“When Should Platforms Break Echo Chambers?”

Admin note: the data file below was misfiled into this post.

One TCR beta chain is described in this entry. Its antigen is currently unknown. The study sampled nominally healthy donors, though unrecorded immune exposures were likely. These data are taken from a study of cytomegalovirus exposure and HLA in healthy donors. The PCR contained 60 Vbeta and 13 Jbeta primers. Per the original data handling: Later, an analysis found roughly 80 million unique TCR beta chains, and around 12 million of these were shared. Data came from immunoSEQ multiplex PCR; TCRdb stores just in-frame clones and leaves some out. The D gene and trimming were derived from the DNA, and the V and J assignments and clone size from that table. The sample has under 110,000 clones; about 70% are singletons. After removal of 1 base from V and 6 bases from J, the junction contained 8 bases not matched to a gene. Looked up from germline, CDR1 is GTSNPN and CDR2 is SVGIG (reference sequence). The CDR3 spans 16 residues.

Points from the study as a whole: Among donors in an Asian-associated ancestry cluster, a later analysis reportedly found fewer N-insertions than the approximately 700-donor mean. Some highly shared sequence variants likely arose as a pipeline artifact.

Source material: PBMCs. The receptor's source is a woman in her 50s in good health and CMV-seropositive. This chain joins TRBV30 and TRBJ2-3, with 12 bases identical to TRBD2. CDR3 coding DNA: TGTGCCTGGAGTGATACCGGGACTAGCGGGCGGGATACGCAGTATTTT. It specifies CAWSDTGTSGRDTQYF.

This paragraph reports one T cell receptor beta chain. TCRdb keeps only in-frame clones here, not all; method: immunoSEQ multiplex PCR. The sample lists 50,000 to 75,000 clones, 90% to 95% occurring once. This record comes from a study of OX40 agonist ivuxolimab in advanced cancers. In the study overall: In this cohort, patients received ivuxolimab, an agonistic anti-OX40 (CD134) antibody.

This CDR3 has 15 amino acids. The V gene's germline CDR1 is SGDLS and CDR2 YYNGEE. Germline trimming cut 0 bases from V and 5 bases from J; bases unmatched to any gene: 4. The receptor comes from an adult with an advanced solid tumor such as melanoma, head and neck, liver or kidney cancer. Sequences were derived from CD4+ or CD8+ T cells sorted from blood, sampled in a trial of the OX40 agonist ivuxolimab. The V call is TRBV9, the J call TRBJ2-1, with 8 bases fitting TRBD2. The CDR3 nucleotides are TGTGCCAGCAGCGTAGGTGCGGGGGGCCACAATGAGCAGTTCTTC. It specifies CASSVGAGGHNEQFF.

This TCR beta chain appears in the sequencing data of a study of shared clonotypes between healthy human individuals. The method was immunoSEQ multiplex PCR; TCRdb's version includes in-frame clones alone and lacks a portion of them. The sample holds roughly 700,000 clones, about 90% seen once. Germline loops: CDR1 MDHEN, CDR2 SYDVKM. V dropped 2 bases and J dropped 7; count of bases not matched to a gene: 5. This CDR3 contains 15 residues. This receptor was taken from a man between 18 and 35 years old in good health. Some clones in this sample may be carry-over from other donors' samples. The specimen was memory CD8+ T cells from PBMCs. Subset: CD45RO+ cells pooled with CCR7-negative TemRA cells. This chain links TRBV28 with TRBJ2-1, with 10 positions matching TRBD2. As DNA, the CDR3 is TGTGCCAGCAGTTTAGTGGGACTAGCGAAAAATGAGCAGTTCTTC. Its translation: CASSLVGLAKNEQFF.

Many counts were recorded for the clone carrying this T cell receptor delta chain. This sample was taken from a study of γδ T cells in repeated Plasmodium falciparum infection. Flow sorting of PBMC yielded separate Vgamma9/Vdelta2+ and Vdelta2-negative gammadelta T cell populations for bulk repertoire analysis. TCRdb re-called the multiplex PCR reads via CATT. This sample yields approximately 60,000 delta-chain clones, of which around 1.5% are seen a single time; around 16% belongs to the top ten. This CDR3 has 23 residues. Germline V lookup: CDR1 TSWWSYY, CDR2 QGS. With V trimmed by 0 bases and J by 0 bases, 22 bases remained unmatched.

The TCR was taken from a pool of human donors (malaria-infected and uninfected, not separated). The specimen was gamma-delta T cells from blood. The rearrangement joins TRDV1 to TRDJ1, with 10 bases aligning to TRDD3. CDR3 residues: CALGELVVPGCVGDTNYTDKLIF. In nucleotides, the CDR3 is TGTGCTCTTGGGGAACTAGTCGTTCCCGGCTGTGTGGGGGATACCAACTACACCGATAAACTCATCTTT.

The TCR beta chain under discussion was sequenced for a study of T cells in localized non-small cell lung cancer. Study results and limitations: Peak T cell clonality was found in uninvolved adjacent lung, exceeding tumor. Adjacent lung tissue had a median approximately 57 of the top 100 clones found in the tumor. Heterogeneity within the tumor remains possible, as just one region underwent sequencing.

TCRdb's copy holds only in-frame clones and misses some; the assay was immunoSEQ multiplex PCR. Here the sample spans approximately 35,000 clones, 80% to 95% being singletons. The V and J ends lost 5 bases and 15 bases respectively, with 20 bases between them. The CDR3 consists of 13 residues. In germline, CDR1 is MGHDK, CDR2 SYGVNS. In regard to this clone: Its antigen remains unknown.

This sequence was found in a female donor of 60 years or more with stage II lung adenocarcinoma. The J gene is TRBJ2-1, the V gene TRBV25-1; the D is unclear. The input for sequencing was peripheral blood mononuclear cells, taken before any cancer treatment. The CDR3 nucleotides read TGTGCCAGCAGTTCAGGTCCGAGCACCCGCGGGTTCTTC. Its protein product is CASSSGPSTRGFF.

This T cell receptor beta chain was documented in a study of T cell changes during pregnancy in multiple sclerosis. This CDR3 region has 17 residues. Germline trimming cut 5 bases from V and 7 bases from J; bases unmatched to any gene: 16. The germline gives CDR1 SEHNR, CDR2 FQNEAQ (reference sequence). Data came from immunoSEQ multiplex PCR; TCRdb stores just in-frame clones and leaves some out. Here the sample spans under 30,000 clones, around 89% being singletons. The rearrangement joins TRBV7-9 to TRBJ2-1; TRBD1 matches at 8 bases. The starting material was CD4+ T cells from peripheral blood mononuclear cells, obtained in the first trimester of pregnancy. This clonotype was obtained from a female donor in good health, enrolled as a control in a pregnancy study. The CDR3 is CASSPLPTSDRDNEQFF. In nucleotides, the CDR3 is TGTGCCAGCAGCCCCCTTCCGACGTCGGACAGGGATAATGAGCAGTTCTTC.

Abstract: Recent calls for regulation of social media platforms argue that they serve as conduits of extremism. Several platforms have responded by banning communities that peddle extreme or misleading ideas. These communities are usually echo chambers, consisting of users with similar ideologies repeating the same information to each other. This amplifies harmful beliefs and makes them more likely to metamorphose into dangerous offline actions. We develop a novel community formation model to show that this traditional view of echo chambers is incomplete, and that they sometimes can even lead to an overall reduction of harmful sentiment on the platform. Our model offers a nuanced understanding of these community dynamics and how they shape the structure of optimal interventions in non-trivial ways. For example, policies that successfully contain extremism in the short run can be the exact same policies that sow the seeds for extremism in the long run and vice versa. We provide several such insights that platforms and policymakers can use as a starting point for developing effective interventions that reduce extremism and misinformation.